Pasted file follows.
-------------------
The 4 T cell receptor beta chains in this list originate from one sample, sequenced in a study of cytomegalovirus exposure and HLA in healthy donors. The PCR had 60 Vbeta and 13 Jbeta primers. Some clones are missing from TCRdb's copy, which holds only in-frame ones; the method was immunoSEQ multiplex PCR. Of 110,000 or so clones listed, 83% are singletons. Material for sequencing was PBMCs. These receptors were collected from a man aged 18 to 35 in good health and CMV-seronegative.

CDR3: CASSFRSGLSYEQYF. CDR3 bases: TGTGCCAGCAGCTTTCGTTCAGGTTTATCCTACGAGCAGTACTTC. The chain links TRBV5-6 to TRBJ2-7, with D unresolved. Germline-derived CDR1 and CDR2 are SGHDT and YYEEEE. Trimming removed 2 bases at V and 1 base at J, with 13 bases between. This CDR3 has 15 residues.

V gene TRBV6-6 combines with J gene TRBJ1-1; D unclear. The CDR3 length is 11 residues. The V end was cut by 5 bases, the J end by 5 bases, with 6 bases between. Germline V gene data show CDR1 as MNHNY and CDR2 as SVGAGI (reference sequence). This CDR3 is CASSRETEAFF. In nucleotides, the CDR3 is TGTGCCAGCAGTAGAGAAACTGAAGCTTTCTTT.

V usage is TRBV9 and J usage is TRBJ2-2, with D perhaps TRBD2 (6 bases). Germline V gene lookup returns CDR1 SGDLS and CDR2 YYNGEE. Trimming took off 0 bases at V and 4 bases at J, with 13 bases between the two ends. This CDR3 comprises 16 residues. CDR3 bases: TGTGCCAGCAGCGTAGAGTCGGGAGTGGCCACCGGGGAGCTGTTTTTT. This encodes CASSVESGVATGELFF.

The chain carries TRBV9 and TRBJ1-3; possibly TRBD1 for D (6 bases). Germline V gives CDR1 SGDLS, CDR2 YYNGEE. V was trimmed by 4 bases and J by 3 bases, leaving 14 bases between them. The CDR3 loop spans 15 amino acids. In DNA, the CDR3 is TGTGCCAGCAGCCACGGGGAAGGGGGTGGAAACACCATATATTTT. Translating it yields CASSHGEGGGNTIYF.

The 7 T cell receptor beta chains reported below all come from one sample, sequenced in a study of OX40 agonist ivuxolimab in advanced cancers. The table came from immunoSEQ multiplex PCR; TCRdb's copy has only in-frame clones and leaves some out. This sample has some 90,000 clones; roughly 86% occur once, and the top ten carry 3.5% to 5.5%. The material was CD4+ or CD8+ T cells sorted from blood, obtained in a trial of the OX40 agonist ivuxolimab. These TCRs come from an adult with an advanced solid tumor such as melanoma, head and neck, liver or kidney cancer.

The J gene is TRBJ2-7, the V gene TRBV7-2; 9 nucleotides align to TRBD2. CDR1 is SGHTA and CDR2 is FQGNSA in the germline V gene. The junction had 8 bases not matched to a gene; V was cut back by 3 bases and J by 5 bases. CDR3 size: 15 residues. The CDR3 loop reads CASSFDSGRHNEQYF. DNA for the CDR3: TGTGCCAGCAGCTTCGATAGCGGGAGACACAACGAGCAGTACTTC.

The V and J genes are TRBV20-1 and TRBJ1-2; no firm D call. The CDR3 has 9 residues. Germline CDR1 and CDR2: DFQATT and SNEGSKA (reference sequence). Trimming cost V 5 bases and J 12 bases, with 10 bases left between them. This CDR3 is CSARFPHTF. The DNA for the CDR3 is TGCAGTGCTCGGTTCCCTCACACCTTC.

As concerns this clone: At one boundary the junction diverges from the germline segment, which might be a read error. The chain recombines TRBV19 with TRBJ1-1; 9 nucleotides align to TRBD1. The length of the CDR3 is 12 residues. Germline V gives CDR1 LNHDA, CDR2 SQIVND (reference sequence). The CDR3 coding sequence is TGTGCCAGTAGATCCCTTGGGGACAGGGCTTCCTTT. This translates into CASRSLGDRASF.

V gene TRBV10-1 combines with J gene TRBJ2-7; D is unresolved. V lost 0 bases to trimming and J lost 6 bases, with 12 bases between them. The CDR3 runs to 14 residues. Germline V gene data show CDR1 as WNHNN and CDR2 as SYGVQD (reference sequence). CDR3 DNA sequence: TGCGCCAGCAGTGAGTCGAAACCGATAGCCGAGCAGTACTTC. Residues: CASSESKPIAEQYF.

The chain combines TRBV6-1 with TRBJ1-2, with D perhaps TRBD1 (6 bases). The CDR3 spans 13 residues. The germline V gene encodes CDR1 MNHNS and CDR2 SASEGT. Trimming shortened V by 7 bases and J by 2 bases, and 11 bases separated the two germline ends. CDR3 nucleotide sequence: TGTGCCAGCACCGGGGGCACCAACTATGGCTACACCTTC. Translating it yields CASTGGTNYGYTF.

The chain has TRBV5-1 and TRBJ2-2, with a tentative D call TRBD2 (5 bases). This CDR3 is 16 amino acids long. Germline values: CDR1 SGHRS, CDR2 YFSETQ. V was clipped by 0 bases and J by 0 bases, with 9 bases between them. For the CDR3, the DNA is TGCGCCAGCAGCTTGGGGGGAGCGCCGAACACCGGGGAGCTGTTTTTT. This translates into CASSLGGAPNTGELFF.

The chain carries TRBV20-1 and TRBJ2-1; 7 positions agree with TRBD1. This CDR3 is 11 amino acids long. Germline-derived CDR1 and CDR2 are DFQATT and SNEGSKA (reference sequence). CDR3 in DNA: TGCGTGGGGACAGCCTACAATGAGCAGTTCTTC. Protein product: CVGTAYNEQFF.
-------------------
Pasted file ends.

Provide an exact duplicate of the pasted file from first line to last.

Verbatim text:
The 4 T cell receptor beta chains in this list originate from one sample, sequenced in a study of cytomegalovirus exposure and HLA in healthy donors. The PCR had 60 Vbeta and 13 Jbeta primers. Some clones are missing from TCRdb's copy, which holds only in-frame ones; the method was immunoSEQ multiplex PCR. Of 110,000 or so clones listed, 83% are singletons. Material for sequencing was PBMCs. These receptors were collected from a man aged 18 to 35 in good health and CMV-seronegative.

CDR3: CASSFRSGLSYEQYF. CDR3 bases: TGTGCCAGCAGCTTTCGTTCAGGTTTATCCTACGAGCAGTACTTC. The chain links TRBV5-6 to TRBJ2-7, with D unresolved. Germline-derived CDR1 and CDR2 are SGHDT and YYEEEE. Trimming removed 2 bases at V and 1 base at J, with 13 bases between. This CDR3 has 15 residues.

V gene TRBV6-6 combines with J gene TRBJ1-1; D unclear. The CDR3 length is 11 residues. The V end was cut by 5 bases, the J end by 5 bases, with 6 bases between. Germline V gene data show CDR1 as MNHNY and CDR2 as SVGAGI (reference sequence). This CDR3 is CASSRETEAFF. In nucleotides, the CDR3 is TGTGCCAGCAGTAGAGAAACTGAAGCTTTCTTT.

V usage is TRBV9 and J usage is TRBJ2-2, with D perhaps TRBD2 (6 bases). Germline V gene lookup returns CDR1 SGDLS and CDR2 YYNGEE. Trimming took off 0 bases at V and 4 bases at J, with 13 bases between the two ends. This CDR3 comprises 16 residues. CDR3 bases: TGTGCCAGCAGCGTAGAGTCGGGAGTGGCCACCGGGGAGCTGTTTTTT. This encodes CASSVESGVATGELFF.

The chain carries TRBV9 and TRBJ1-3; possibly TRBD1 for D (6 bases). Germline V gives CDR1 SGDLS, CDR2 YYNGEE. V was trimmed by 4 bases and J by 3 bases, leaving 14 bases between them. The CDR3 loop spans 15 amino acids. In DNA, the CDR3 is TGTGCCAGCAGCCACGGGGAAGGGGGTGGAAACACCATATATTTT. Translating it yields CASSHGEGGGNTIYF.

The 7 T cell receptor beta chains reported below all come from one sample, sequenced in a study of OX40 agonist ivuxolimab in advanced cancers. The table came from immunoSEQ multiplex PCR; TCRdb's copy has only in-frame clones and leaves some out. This sample has some 90,000 clones; roughly 86% occur once, and the top ten carry 3.5% to 5.5%. The material was CD4+ or CD8+ T cells sorted from blood, obtained in a trial of the OX40 agonist ivuxolimab. These TCRs come from an adult with an advanced solid tumor such as melanoma, head and neck, liver or kidney cancer.

The J gene is TRBJ2-7, the V gene TRBV7-2; 9 nucleotides align to TRBD2. CDR1 is SGHTA and CDR2 is FQGNSA in the germline V gene. The junction had 8 bases not matched to a gene; V was cut back by 3 bases and J by 5 bases. CDR3 size: 15 residues. The CDR3 loop reads CASSFDSGRHNEQYF. DNA for the CDR3: TGTGCCAGCAGCTTCGATAGCGGGAGACACAACGAGCAGTACTTC.

The V and J genes are TRBV20-1 and TRBJ1-2; no firm D call. The CDR3 has 9 residues. Germline CDR1 and CDR2: DFQATT and SNEGSKA (reference sequence). Trimming cost V 5 bases and J 12 bases, with 10 bases left between them. This CDR3 is CSARFPHTF. The DNA for the CDR3 is TGCAGTGCTCGGTTCCCTCACACCTTC.

As concerns this clone: At one boundary the junction diverges from the germline segment, which might be a read error. The chain recombines TRBV19 with TRBJ1-1; 9 nucleotides align to TRBD1. The length of the CDR3 is 12 residues. Germline V gives CDR1 LNHDA, CDR2 SQIVND (reference sequence). The CDR3 coding sequence is TGTGCCAGTAGATCCCTTGGGGACAGGGCTTCCTTT. This translates into CASRSLGDRASF.

V gene TRBV10-1 combines with J gene TRBJ2-7; D is unresolved. V lost 0 bases to trimming and J lost 6 bases, with 12 bases between them. The CDR3 runs to 14 residues. Germline V gene data show CDR1 as WNHNN and CDR2 as SYGVQD (reference sequence). CDR3 DNA sequence: TGCGCCAGCAGTGAGTCGAAACCGATAGCCGAGCAGTACTTC. Residues: CASSESKPIAEQYF.

The chain combines TRBV6-1 with TRBJ1-2, with D perhaps TRBD1 (6 bases). The CDR3 spans 13 residues. The germline V gene encodes CDR1 MNHNS and CDR2 SASEGT. Trimming shortened V by 7 bases and J by 2 bases, and 11 bases separated the two germline ends. CDR3 nucleotide sequence: TGTGCCAGCACCGGGGGCACCAACTATGGCTACACCTTC. Translating it yields CASTGGTNYGYTF.

The chain has TRBV5-1 and TRBJ2-2, with a tentative D call TRBD2 (5 bases). This CDR3 is 16 amino acids long. Germline values: CDR1 SGHRS, CDR2 YFSETQ. V was clipped by 0 bases and J by 0 bases, with 9 bases between them. For the CDR3, the DNA is TGCGCCAGCAGCTTGGGGGGAGCGCCGAACACCGGGGAGCTGTTTTTT. This translates into CASSLGGAPNTGELFF.

The chain carries TRBV20-1 and TRBJ2-1; 7 positions agree with TRBD1. This CDR3 is 11 amino acids long. Germline-derived CDR1 and CDR2 are DFQATT and SNEGSKA (reference sequence). CDR3 in DNA: TGCGTGGGGACAGCCTACAATGAGCAGTTCTTC. Protein product: CVGTAYNEQFF.